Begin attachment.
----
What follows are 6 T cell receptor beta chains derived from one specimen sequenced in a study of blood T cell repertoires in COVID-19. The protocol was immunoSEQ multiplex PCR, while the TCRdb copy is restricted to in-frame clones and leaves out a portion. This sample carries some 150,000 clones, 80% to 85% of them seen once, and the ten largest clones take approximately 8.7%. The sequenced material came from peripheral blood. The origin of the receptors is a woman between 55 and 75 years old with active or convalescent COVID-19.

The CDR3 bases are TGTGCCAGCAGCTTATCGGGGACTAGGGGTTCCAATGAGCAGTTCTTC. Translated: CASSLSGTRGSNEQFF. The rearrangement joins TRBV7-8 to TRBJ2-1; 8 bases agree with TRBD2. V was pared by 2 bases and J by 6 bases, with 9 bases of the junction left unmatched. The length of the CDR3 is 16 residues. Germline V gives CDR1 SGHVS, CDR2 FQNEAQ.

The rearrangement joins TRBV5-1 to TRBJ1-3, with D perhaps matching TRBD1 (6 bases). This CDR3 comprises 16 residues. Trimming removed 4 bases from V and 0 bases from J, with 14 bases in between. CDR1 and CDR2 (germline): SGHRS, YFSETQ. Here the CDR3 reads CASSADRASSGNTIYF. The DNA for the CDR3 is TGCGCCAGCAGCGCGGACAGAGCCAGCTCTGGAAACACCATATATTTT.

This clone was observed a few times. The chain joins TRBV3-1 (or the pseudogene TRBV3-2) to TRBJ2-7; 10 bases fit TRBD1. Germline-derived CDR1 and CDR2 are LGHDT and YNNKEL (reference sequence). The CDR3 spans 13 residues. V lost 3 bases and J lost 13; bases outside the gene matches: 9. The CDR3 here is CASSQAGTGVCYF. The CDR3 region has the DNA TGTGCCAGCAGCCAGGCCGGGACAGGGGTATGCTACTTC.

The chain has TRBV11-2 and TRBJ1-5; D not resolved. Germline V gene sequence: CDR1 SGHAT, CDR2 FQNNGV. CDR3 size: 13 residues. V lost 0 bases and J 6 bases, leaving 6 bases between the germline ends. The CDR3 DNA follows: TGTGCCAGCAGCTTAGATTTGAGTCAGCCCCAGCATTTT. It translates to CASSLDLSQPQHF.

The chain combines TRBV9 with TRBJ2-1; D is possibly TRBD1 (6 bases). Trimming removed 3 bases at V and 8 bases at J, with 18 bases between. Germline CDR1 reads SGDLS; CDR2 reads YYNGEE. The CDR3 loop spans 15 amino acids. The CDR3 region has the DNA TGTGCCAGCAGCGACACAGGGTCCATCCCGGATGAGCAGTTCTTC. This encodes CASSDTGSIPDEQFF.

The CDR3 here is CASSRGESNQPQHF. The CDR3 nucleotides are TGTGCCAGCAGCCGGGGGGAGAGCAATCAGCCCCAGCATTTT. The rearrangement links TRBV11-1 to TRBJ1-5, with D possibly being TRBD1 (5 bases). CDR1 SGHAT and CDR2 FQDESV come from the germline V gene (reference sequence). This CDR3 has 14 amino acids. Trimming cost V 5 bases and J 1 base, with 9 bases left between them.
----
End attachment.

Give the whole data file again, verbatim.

What follows are 6 T cell receptor beta chains derived from one specimen sequenced in a study of blood T cell repertoires in COVID-19. The protocol was immunoSEQ multiplex PCR, while the TCRdb copy is restricted to in-frame clones and leaves out a portion. This sample carries some 150,000 clones, 80% to 85% of them seen once, and the ten largest clones take approximately 8.7%. The sequenced material came from peripheral blood. The origin of the receptors is a woman between 55 and 75 years old with active or convalescent COVID-19.

The CDR3 bases are TGTGCCAGCAGCTTATCGGGGACTAGGGGTTCCAATGAGCAGTTCTTC. Translated: CASSLSGTRGSNEQFF. The rearrangement joins TRBV7-8 to TRBJ2-1; 8 bases agree with TRBD2. V was pared by 2 bases and J by 6 bases, with 9 bases of the junction left unmatched. The length of the CDR3 is 16 residues. Germline V gives CDR1 SGHVS, CDR2 FQNEAQ.

The rearrangement joins TRBV5-1 to TRBJ1-3, with D perhaps matching TRBD1 (6 bases). This CDR3 comprises 16 residues. Trimming removed 4 bases from V and 0 bases from J, with 14 bases in between. CDR1 and CDR2 (germline): SGHRS, YFSETQ. Here the CDR3 reads CASSADRASSGNTIYF. The DNA for the CDR3 is TGCGCCAGCAGCGCGGACAGAGCCAGCTCTGGAAACACCATATATTTT.

This clone was observed a few times. The chain joins TRBV3-1 (or the pseudogene TRBV3-2) to TRBJ2-7; 10 bases fit TRBD1. Germline-derived CDR1 and CDR2 are LGHDT and YNNKEL (reference sequence). The CDR3 spans 13 residues. V lost 3 bases and J lost 13; bases outside the gene matches: 9. The CDR3 here is CASSQAGTGVCYF. The CDR3 region has the DNA TGTGCCAGCAGCCAGGCCGGGACAGGGGTATGCTACTTC.

The chain has TRBV11-2 and TRBJ1-5; D not resolved. Germline V gene sequence: CDR1 SGHAT, CDR2 FQNNGV. CDR3 size: 13 residues. V lost 0 bases and J 6 bases, leaving 6 bases between the germline ends. The CDR3 DNA follows: TGTGCCAGCAGCTTAGATTTGAGTCAGCCCCAGCATTTT. It translates to CASSLDLSQPQHF.

The chain combines TRBV9 with TRBJ2-1; D is possibly TRBD1 (6 bases). Trimming removed 3 bases at V and 8 bases at J, with 18 bases between. Germline CDR1 reads SGDLS; CDR2 reads YYNGEE. The CDR3 loop spans 15 amino acids. The CDR3 region has the DNA TGTGCCAGCAGCGACACAGGGTCCATCCCGGATGAGCAGTTCTTC. This encodes CASSDTGSIPDEQFF.

The CDR3 here is CASSRGESNQPQHF. The CDR3 nucleotides are TGTGCCAGCAGCCGGGGGGAGAGCAATCAGCCCCAGCATTTT. The rearrangement links TRBV11-1 to TRBJ1-5, with D possibly being TRBD1 (5 bases). CDR1 SGHAT and CDR2 FQDESV come from the germline V gene (reference sequence). This CDR3 has 14 amino acids. Trimming cost V 5 bases and J 1 base, with 9 bases left between them.